3. Data reduction and analysis

3.1. Data reduction

We followed the procedure as we previously adopted (Karouzos et al. 2016a, b; Kang & Woo 2018). Here, we briefly describe the data reduction processes. We used the Gemini IRAF package to perform the standard procedures for the one-slit mode IFU111http://www.gemini.edu/sciops/data/IRAFdoc/gmosinfoifu.html. We first subtracted the CCD bias from all data frames by using the standard bias frame. Then we used the PyCosmic routine (Husemann et al. 2012) to remove cosmic rays. Based on the flat-field images from the afternoon calibration, we obtained the extraction solution of data frames. The fiber-to-fiber variation is corrected by using the twilight flat-field images. Next, we used this solution to extract spectra from the science and calibration frames. We used the arc spectra to determine the wavelength solution, which were then used to calibrate the science spectra. The sky background was corrected by using the mean sky spectra from the dedicated sky fibers. Finally, we performed flux calibration by using the spectrophotometric standard stars and built 3-D data cubes by re-sampling the spaxel size to 0101 (effectively oversampling the data by a factor of 6-10). In Fig. 2, we present the GMOS and SDSS spectra for each target. The GMOS spectra are extracted from the central 3″spaxels for this comparison.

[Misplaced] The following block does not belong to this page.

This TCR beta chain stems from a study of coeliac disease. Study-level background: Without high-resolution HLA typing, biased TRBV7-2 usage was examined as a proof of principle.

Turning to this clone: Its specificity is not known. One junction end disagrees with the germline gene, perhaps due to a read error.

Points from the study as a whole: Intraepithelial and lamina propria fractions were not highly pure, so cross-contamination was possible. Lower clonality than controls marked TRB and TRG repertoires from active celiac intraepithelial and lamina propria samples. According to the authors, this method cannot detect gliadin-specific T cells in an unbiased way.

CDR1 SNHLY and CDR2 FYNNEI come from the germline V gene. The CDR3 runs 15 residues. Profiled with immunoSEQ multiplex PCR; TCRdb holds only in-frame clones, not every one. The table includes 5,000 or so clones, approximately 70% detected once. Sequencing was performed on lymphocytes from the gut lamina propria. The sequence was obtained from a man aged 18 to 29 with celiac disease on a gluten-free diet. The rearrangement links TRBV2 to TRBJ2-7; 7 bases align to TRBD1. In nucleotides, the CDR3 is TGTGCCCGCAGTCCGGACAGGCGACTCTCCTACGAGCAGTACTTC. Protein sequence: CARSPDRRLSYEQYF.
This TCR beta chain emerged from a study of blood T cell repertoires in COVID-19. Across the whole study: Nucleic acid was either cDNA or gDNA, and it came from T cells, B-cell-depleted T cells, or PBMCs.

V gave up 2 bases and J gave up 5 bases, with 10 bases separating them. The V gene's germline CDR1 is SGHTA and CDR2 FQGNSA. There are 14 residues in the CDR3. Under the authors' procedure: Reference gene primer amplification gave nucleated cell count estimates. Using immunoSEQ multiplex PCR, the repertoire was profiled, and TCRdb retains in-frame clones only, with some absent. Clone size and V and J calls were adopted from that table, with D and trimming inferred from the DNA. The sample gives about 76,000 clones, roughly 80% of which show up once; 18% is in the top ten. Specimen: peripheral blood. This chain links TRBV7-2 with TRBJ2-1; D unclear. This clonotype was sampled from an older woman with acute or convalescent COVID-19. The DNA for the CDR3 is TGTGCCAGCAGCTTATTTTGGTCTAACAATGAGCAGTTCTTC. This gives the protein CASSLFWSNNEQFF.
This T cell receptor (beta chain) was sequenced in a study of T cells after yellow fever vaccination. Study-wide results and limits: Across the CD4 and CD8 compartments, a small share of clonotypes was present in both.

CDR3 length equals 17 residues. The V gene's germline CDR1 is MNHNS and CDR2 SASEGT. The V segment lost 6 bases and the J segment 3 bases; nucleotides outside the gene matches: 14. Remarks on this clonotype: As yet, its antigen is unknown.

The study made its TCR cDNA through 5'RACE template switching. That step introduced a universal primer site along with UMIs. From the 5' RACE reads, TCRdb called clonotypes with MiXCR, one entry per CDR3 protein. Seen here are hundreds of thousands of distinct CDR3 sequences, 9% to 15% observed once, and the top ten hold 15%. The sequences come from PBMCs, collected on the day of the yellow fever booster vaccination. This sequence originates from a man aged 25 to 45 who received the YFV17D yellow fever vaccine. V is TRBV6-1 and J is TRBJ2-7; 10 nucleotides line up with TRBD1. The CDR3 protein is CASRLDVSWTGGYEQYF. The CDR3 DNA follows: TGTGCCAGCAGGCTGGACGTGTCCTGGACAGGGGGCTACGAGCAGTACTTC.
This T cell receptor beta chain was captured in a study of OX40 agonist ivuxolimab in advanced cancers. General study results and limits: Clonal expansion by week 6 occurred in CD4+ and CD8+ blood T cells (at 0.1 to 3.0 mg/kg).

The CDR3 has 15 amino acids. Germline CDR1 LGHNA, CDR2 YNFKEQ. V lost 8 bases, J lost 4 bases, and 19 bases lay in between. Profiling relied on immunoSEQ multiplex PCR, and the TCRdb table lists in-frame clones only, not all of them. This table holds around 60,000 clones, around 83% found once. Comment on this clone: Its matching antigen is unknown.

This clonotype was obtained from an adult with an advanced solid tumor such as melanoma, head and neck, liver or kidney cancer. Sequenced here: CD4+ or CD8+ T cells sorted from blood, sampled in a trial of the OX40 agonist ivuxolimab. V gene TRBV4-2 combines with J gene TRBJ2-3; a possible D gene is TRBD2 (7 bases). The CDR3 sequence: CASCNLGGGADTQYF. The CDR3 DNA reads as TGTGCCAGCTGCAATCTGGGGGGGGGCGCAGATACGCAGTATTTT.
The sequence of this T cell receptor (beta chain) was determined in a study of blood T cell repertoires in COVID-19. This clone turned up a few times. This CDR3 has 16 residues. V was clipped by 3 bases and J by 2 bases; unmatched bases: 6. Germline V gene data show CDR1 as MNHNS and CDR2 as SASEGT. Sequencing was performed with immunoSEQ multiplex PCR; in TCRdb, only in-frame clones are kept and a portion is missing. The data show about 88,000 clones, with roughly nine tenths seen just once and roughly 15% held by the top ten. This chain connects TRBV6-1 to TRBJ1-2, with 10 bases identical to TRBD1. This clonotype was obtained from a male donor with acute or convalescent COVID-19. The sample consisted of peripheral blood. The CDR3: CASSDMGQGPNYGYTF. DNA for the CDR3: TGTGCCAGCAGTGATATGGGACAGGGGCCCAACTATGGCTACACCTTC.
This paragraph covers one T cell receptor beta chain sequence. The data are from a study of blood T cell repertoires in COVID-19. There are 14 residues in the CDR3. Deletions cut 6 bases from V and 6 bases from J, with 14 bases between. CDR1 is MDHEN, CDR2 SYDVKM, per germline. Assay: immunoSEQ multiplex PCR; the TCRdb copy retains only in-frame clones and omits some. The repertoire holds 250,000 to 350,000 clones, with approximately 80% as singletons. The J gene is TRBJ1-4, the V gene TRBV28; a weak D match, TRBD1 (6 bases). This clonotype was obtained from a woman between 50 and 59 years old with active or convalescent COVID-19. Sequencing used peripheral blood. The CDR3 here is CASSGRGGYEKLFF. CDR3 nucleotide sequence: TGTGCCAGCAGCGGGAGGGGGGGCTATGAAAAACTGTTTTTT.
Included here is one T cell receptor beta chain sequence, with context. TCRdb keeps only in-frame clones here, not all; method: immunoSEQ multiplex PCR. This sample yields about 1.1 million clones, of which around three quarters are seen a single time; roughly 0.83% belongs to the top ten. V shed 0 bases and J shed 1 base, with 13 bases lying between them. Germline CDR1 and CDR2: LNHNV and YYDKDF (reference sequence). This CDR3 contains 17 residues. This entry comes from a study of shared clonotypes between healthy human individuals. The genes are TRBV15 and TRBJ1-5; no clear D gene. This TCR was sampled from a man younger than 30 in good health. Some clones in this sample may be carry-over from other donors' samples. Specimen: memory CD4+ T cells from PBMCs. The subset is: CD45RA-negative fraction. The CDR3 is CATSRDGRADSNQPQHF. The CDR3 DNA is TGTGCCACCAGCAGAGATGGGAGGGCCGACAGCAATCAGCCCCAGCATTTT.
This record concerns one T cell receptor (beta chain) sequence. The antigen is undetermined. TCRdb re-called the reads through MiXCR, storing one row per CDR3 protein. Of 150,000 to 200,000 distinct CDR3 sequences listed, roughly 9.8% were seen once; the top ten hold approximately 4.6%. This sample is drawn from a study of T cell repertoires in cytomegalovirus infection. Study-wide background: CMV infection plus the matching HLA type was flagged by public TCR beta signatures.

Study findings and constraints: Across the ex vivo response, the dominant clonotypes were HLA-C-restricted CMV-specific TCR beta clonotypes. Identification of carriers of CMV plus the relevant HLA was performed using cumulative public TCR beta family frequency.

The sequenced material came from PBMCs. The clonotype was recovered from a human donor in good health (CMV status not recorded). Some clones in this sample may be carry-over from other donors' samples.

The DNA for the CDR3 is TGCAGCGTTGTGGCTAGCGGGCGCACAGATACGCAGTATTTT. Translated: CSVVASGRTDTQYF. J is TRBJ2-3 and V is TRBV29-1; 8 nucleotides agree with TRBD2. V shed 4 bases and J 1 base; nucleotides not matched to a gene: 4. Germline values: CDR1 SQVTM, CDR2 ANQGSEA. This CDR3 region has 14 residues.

Figure 3.— Examples of emission-line fitting of [O iii] and H regions in the central spaxel of each galaxy. The best fit and individual Gaussian components are shown in different colors: blue for the total profile, red for [O iii] and H, green for [N ii], and yellow for the very broad H in J1058 and J1311. The vertical dotted lines indicate the expected center of each line based on the systemic velocity.

3.2. Data analysis

In our previous statistical and IFU-based studies of AGN-driven outflows (e.g., Bae & Woo 2014; Woo et al. 2016; Karouzos et al. 2016a, b; Woo et al. 2017; Bae et al. 2017; Kang et al. 2017; Kang & Woo 2018), we have established a set of robust methods to analyze AGN spectra and extract the kinematic properties of ionized gas. With the aim to compare the properties of ionized gas in the AGNs with and without strong outflows, we used the same analysis for our sample. Here we briefly introduce the methods as below: